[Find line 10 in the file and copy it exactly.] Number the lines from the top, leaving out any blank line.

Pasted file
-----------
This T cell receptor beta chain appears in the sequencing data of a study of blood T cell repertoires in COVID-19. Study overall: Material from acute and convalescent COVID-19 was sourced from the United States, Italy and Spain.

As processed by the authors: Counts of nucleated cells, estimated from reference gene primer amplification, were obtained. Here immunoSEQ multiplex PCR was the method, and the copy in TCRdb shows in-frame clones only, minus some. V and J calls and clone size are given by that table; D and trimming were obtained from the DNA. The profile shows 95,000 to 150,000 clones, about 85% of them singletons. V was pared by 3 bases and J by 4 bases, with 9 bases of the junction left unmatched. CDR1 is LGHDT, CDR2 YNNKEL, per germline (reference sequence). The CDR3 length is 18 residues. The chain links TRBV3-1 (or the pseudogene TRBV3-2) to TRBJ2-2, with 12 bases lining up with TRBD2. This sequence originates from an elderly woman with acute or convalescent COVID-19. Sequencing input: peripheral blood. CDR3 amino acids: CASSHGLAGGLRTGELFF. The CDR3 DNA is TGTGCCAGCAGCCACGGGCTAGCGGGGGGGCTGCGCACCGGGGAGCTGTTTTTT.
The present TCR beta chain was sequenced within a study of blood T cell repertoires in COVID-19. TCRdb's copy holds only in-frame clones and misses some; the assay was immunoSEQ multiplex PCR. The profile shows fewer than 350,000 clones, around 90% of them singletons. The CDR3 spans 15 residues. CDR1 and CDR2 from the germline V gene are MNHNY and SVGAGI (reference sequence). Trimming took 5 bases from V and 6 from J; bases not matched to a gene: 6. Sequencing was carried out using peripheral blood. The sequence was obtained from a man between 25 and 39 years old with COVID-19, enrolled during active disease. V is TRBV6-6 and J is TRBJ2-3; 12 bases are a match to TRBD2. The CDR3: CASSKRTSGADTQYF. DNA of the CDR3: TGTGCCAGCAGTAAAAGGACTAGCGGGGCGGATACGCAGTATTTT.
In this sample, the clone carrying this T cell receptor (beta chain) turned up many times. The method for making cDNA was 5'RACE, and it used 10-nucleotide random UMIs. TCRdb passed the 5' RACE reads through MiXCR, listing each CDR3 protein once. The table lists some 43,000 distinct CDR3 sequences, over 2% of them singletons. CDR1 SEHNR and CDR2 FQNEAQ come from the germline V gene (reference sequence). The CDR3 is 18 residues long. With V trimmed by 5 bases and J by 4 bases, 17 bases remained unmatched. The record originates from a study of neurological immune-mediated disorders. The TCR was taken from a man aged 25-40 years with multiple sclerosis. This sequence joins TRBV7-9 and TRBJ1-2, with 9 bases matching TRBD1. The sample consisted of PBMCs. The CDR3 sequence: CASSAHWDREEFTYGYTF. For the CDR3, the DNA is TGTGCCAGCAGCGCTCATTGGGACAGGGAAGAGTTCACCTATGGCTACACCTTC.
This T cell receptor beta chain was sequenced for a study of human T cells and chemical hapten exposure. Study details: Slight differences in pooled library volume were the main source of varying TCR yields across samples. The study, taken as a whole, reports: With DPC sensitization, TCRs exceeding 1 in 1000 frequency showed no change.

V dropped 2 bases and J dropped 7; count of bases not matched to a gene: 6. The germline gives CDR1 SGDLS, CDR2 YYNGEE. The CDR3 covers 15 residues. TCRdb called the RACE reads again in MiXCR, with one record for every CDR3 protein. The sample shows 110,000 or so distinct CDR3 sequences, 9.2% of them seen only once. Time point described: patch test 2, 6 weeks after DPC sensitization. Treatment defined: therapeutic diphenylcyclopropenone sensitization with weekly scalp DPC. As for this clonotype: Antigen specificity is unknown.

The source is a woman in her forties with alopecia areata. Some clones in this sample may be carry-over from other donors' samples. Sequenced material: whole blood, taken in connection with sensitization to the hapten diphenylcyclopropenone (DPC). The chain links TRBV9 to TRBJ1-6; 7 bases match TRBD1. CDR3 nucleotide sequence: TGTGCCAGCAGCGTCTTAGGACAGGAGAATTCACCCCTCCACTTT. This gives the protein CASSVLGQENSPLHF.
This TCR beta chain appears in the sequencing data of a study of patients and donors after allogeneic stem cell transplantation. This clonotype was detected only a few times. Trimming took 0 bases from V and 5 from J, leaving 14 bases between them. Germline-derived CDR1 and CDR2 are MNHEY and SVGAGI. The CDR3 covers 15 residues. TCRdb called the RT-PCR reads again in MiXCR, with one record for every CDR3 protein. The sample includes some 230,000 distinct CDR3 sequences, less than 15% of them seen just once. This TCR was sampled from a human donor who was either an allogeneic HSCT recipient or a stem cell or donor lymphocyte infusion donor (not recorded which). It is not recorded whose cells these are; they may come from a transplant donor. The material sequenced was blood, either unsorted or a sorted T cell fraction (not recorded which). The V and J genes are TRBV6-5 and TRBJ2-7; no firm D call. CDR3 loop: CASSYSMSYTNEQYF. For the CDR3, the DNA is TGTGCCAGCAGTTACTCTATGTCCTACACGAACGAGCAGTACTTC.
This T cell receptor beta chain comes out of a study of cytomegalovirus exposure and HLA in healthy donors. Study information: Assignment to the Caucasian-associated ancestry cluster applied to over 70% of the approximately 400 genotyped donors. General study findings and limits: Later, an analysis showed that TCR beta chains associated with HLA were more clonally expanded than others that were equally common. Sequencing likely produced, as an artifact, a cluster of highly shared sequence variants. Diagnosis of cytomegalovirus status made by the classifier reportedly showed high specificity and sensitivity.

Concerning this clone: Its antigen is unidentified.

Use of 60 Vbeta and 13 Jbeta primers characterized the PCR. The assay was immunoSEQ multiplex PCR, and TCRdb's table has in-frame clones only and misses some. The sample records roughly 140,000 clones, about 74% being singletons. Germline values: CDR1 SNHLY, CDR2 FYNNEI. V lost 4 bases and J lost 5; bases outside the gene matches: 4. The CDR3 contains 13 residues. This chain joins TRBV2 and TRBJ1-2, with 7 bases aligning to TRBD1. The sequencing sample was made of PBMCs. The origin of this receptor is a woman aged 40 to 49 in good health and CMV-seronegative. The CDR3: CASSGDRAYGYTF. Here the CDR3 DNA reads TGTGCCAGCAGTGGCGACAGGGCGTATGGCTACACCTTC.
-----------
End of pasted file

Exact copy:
Concerning this clone: Its antigen is unidentified.